- Area of Lived Experience: Suicidal Ideation
- Focus: Asian-American families/communities, finding a therapist, suicidal thoughts, suicide prevention
- Resourced Used: Therapy, EMDR, Peer Support, Crisis Lines
"As an Asian American woman, I grew up in a household that associated mental disorders as crazy. It affected my ability of reaching out to others for help and did not allow me a safe space to disclose my personal thoughts."
Have you ever experienced stigma?
Yes; I was told that having suicidal thoughts meant you were crazy and/or selfish. It caused me a lot of stress in the past and was a result of termination of several relationships.
How has your life been affected by your illness?
Things that are emotionally easy for others are not emotionally easy for me. This has negatively affected the way that I communicate with others, my coping skills, and deal with life on a daily basis. However, it has positively affected the way that I help others, and my increased my sensitivity to others.
Early on, why didn't you seek help?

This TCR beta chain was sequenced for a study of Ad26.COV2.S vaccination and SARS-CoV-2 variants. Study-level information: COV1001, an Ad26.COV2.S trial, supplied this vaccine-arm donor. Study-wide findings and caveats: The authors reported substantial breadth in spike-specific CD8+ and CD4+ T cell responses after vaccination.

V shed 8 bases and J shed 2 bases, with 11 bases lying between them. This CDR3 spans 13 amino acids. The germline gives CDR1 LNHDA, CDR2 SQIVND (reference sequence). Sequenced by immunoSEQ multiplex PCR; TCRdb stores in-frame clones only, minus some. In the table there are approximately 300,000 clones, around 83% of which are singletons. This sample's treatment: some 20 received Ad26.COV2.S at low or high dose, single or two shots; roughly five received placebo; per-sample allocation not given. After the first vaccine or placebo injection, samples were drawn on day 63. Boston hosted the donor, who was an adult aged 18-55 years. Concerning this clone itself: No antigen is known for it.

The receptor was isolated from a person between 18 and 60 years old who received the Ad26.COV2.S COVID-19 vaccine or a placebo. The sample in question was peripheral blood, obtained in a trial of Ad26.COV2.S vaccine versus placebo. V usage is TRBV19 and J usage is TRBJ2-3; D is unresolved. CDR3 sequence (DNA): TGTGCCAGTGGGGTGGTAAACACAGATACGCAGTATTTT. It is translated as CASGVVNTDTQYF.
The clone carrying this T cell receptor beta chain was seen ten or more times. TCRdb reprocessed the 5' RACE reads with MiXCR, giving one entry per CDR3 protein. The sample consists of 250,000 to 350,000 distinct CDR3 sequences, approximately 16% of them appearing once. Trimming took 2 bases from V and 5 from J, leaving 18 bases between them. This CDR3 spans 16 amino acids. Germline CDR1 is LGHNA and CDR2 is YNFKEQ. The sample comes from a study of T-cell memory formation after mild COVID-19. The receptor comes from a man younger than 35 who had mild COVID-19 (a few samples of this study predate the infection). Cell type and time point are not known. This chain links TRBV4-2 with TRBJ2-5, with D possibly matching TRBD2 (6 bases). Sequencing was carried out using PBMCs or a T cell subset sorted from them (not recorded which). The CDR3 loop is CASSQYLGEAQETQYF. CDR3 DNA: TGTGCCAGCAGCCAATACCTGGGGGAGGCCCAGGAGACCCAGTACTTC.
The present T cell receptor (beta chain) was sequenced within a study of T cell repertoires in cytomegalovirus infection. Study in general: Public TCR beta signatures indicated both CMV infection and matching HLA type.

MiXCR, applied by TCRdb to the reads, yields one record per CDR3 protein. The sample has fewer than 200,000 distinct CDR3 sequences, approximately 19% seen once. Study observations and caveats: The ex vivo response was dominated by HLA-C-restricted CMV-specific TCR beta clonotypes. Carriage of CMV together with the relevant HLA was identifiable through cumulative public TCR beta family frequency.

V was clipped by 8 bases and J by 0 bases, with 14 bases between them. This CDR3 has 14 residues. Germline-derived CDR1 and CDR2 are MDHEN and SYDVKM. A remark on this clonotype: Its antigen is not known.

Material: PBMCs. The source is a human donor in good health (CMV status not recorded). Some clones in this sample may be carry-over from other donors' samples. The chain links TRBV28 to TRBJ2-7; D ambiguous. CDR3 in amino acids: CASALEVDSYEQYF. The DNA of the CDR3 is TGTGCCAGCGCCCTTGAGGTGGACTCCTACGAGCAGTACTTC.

When I was undergoing stress and suicidal thoughts, I didn't know where to seek help. Financially, I couldn't afford it either and my parents didn't want to help. They thought seeking therapy meant you were crazy.
What type of reactions are not easy for you to hear? What reactions do you appreciate when sharing that you live with a mental illness?
I don't like it when people say "suicidal people are selfish," "retard," "crazy" or "you're overreacting." I appreciate it when people take the time to empathize, understand and listen non-judgmentally without sounding as if I am crazy for feeling a certain way about something.
What do you wish people would understand in regards to mental health/illness?
It is very important to your health overall. It is alright to feel sad, upset, confused or have any other negative emotions in general. It doesn't mean you're weak at all.
What treatment or coping skills are most effective for you?
I surround myself with good friends and family.
What are a few goals regarding your mental health?
My goals are to be less anxious about my future/myself and become less afraid to hear criticism/rejection. I also am trying to balance my own personal needs with others'.
What does progress look like to you?
Progress is when someone makes the conscientious decision to go towards a positive change. It can be difficult, and many times people will regress, but as long as they are aware of such pattern, I see it as an attempt nonetheless. Recovery is when someone has finally reached a point where they completely accepted the positive change in their life.